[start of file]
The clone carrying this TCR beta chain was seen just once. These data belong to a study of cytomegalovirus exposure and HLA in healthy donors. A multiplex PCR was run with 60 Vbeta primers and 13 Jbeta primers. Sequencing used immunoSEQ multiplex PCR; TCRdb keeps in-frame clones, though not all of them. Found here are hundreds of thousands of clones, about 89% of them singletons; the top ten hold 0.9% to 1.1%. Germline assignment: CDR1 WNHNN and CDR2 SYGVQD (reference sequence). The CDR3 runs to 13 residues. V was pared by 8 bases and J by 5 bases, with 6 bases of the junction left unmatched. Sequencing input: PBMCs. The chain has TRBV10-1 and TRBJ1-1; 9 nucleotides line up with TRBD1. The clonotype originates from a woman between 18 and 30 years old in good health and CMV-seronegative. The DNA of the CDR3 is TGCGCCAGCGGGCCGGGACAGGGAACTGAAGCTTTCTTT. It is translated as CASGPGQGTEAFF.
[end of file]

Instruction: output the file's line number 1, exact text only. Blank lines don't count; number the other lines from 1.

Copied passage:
The clone carrying this TCR beta chain was seen just once. These data belong to a study of cytomegalovirus exposure and HLA in healthy donors. A multiplex PCR was run with 60 Vbeta primers and 13 Jbeta primers. Sequencing used immunoSEQ multiplex PCR; TCRdb keeps in-frame clones, though not all of them. Found here are hundreds of thousands of clones, about 89% of them singletons; the top ten hold 0.9% to 1.1%. Germline assignment: CDR1 WNHNN and CDR2 SYGVQD (reference sequence). The CDR3 runs to 13 residues. V was pared by 8 bases and J by 5 bases, with 6 bases of the junction left unmatched. Sequencing input: PBMCs. The chain has TRBV10-1 and TRBJ1-1; 9 nucleotides line up with TRBD1. The clonotype originates from a woman between 18 and 30 years old in good health and CMV-seronegative. The DNA of the CDR3 is TGCGCCAGCGGGCCGGGACAGGGAACTGAAGCTTTCTTT. It is translated as CASGPGQGTEAFF.